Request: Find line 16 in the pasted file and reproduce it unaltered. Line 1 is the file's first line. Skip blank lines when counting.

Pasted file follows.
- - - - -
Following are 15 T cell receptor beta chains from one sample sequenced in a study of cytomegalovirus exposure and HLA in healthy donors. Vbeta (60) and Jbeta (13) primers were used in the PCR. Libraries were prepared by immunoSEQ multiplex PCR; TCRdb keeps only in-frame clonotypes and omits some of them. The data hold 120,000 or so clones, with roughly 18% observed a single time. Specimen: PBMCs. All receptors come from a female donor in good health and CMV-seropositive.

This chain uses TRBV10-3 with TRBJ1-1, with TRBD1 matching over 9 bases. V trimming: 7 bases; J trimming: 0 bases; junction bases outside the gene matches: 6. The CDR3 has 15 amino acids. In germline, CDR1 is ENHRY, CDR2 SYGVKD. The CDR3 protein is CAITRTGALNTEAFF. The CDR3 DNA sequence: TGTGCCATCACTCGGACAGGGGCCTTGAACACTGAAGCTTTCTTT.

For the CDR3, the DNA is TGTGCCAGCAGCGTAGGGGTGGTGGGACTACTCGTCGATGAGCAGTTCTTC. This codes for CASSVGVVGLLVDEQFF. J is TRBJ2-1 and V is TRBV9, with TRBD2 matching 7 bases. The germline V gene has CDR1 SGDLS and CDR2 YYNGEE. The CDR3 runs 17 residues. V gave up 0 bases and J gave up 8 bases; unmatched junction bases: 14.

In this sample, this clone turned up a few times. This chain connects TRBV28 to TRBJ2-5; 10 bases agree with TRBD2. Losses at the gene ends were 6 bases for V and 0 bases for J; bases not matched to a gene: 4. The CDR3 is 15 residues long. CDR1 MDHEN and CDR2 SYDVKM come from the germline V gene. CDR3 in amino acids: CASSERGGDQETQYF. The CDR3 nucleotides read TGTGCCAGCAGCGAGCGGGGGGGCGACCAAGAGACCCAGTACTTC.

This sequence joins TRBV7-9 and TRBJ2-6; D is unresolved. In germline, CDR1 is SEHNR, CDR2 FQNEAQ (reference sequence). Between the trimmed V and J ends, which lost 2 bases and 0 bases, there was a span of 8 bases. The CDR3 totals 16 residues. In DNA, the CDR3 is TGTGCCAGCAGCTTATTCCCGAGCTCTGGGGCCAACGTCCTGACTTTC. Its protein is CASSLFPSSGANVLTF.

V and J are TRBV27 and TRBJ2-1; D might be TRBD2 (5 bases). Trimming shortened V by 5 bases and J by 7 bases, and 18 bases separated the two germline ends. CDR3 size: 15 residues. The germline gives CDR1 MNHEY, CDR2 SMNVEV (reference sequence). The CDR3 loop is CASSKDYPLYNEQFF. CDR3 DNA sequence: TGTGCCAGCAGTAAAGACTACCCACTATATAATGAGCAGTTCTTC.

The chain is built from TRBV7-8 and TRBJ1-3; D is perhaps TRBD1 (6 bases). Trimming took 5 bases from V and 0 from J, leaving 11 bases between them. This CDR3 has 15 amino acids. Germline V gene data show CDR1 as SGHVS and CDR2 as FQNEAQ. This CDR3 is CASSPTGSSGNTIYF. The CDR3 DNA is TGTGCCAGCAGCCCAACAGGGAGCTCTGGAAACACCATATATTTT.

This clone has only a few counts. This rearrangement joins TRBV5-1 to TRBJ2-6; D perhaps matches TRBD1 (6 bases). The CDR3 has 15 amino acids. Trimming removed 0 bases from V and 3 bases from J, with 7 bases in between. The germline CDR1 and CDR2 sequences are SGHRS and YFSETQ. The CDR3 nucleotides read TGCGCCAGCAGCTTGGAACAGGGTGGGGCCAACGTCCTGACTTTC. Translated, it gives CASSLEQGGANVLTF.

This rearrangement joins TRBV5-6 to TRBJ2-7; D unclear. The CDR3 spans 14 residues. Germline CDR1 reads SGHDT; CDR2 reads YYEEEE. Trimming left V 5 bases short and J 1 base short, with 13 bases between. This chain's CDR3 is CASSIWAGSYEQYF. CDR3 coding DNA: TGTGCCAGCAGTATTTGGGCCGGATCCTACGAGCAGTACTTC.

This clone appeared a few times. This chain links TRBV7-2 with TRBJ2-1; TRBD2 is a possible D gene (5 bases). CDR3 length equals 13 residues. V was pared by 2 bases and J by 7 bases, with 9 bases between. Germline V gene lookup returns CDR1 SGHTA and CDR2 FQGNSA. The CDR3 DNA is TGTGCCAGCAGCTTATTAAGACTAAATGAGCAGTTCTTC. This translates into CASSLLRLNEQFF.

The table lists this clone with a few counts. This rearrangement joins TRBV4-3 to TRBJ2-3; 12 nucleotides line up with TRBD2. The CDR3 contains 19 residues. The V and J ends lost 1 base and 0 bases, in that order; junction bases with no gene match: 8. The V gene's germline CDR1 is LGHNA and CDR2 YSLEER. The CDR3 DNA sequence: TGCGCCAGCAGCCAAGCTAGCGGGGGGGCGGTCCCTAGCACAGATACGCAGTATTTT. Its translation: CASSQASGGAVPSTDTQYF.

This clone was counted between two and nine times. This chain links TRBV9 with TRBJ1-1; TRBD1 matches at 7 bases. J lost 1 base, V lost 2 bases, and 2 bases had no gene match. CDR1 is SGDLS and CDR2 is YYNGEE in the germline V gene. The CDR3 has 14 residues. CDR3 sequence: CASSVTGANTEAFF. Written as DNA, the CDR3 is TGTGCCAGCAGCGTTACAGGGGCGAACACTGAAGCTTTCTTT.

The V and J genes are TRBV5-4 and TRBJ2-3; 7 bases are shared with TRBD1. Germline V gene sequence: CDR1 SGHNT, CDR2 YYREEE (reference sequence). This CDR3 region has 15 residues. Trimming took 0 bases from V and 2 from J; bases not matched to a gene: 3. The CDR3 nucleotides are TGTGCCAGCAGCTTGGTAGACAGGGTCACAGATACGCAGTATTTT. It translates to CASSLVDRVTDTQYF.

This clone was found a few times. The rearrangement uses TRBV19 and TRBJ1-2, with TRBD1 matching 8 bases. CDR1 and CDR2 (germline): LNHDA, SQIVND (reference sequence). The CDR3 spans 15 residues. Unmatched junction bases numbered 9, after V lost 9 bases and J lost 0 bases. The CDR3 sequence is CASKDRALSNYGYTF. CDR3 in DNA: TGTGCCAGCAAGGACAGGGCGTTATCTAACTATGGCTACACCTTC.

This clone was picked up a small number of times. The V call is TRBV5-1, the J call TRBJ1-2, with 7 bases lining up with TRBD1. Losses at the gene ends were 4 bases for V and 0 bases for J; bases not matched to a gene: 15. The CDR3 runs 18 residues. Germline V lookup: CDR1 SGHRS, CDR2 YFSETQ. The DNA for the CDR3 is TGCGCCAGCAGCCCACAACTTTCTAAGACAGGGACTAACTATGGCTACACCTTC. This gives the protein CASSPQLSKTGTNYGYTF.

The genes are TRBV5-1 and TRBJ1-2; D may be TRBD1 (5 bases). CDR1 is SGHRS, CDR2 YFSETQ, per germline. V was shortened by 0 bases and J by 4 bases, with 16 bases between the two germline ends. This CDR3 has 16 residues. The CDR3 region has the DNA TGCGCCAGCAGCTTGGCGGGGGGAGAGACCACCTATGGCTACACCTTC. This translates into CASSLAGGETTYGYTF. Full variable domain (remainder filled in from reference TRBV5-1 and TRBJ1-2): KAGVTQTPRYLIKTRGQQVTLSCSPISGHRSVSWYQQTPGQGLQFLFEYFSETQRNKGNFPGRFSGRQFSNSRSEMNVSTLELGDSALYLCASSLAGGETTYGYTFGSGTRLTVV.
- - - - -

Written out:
The genes are TRBV5-1 and TRBJ1-2; D may be TRBD1 (5 bases). CDR1 is SGHRS, CDR2 YFSETQ, per germline. V was shortened by 0 bases and J by 4 bases, with 16 bases between the two germline ends. This CDR3 has 16 residues. The CDR3 region has the DNA TGCGCCAGCAGCTTGGCGGGGGGAGAGACCACCTATGGCTACACCTTC. This translates into CASSLAGGETTYGYTF. Full variable domain (remainder filled in from reference TRBV5-1 and TRBJ1-2): KAGVTQTPRYLIKTRGQQVTLSCSPISGHRSVSWYQQTPGQGLQFLFEYFSETQRNKGNFPGRFSGRQFSNSRSEMNVSTLELGDSALYLCASSLAGGETTYGYTFGSGTRLTVV.